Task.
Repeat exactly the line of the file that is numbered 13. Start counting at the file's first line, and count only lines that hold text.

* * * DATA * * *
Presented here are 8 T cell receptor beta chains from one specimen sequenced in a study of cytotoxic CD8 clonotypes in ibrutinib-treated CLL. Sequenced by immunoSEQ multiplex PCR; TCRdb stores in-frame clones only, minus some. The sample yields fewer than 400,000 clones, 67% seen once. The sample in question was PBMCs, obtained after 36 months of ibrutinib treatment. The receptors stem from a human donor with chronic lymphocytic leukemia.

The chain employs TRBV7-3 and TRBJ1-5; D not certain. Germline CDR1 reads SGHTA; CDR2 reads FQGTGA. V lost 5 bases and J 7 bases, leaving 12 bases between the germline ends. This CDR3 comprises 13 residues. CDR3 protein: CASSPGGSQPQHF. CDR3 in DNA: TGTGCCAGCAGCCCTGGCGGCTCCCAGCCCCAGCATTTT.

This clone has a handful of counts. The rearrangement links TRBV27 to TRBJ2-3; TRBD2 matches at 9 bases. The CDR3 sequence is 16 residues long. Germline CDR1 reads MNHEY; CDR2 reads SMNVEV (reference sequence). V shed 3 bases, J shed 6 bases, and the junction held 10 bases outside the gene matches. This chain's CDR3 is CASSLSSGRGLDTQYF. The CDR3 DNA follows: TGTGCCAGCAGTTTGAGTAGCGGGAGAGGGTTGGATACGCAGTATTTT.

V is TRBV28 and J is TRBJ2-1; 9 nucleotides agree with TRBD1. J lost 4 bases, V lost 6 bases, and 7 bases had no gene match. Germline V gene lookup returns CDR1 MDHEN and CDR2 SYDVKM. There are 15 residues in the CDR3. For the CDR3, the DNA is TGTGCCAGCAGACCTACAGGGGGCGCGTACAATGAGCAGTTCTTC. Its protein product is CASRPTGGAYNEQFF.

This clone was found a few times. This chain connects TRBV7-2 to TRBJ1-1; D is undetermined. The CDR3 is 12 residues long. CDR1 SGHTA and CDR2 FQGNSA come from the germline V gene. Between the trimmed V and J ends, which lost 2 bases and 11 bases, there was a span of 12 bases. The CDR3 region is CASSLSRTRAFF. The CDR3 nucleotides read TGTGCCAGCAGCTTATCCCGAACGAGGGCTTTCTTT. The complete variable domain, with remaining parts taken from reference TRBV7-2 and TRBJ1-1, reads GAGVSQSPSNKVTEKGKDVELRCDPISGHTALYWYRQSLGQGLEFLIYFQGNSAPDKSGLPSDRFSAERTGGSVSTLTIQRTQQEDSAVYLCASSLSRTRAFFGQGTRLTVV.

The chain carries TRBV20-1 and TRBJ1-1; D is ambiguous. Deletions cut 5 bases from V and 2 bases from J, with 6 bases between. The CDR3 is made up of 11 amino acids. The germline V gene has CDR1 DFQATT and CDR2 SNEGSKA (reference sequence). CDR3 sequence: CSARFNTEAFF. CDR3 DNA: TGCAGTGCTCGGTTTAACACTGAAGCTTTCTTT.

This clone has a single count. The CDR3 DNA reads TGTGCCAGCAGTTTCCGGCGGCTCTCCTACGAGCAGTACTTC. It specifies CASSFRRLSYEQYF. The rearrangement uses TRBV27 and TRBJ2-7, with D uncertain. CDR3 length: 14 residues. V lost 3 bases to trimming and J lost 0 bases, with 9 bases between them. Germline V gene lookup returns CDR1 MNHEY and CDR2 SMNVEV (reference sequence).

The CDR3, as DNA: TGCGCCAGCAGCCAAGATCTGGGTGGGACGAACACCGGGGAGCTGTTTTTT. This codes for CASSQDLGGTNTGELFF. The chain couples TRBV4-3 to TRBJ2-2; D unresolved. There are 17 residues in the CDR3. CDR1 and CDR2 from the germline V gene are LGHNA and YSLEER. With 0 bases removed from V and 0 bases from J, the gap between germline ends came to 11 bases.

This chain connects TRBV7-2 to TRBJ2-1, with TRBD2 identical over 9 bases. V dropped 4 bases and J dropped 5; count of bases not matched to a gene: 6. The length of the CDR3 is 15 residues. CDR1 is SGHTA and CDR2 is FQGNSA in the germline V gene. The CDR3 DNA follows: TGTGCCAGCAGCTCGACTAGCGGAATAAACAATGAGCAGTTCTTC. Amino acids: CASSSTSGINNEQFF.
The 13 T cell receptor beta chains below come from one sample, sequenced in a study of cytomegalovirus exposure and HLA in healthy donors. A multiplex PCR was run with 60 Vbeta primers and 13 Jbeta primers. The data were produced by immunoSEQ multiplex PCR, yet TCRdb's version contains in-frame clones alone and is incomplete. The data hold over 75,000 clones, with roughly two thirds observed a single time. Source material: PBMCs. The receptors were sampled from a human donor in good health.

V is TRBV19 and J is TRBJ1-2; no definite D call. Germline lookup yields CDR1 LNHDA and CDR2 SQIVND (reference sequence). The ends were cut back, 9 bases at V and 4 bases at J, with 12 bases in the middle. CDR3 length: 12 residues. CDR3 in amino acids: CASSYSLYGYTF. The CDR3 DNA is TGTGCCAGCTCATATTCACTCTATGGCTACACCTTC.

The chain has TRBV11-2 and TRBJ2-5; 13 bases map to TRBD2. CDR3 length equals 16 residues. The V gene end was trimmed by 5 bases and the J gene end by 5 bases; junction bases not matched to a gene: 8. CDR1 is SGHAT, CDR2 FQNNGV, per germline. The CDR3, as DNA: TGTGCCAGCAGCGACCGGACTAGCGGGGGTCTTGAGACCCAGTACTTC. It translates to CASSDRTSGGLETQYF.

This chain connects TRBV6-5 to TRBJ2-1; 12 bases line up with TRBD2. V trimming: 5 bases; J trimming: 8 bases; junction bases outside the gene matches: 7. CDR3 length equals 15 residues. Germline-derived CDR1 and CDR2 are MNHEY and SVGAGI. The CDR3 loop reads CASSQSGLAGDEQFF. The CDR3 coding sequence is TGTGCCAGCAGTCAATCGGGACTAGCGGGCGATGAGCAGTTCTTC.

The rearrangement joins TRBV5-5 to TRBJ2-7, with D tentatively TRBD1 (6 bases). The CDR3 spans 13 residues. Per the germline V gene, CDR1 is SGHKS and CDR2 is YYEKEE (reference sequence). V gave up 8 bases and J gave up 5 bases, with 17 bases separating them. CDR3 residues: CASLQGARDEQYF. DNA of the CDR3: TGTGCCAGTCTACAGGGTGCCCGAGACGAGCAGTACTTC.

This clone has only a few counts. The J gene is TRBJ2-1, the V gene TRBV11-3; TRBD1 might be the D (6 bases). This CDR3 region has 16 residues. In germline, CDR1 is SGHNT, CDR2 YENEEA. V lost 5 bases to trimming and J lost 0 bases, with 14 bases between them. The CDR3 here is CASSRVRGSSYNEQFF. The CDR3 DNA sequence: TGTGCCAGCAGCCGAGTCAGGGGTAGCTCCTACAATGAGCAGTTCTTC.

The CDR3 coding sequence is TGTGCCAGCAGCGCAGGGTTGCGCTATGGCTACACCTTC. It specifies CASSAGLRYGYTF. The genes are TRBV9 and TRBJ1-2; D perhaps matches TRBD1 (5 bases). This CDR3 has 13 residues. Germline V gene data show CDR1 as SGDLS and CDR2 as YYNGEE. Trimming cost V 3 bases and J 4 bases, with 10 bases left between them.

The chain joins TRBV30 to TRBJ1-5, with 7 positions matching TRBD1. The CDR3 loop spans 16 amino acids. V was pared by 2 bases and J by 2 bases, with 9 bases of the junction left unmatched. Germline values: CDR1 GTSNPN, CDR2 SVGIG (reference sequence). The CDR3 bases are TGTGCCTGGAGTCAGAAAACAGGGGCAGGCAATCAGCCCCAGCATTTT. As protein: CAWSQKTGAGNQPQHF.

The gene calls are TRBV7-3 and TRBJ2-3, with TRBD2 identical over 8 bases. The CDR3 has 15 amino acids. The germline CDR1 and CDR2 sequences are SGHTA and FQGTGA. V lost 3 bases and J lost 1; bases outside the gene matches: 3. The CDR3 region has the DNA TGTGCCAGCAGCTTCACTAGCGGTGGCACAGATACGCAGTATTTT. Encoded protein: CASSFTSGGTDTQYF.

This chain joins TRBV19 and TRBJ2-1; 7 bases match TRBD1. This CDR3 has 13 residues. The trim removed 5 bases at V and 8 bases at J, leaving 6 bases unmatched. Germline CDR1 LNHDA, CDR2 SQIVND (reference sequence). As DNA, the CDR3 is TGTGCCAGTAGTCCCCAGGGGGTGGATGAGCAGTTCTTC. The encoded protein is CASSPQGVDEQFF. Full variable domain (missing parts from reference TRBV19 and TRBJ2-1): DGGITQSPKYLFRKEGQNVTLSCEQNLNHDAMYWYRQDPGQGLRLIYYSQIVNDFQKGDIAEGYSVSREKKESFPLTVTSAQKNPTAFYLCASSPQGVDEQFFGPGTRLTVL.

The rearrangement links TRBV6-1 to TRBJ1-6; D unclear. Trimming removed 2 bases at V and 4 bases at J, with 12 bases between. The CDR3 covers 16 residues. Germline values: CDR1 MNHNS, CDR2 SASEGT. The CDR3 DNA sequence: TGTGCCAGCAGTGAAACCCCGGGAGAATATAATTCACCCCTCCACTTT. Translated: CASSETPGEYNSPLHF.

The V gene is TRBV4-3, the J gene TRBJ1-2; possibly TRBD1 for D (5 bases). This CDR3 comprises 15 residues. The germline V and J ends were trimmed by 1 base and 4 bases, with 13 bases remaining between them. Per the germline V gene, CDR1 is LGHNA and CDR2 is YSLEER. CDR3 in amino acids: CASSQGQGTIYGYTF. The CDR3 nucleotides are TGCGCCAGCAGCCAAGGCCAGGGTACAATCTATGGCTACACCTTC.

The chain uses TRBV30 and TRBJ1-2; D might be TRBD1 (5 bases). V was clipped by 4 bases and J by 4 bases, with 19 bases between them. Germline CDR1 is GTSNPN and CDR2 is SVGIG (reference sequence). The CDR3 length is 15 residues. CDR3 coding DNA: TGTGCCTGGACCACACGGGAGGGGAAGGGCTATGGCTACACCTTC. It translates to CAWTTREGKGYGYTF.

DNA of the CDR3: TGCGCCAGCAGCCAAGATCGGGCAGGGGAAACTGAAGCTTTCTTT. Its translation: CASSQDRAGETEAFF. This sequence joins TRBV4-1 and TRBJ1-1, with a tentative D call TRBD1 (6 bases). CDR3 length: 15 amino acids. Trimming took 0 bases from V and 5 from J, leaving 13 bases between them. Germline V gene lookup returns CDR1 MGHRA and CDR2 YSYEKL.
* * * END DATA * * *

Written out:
This chain connects TRBV6-5 to TRBJ2-1; 12 bases line up with TRBD2. V trimming: 5 bases; J trimming: 8 bases; junction bases outside the gene matches: 7. CDR3 length equals 15 residues. Germline-derived CDR1 and CDR2 are MNHEY and SVGAGI. The CDR3 loop reads CASSQSGLAGDEQFF. The CDR3 coding sequence is TGTGCCAGCAGTCAATCGGGACTAGCGGGCGATGAGCAGTTCTTC.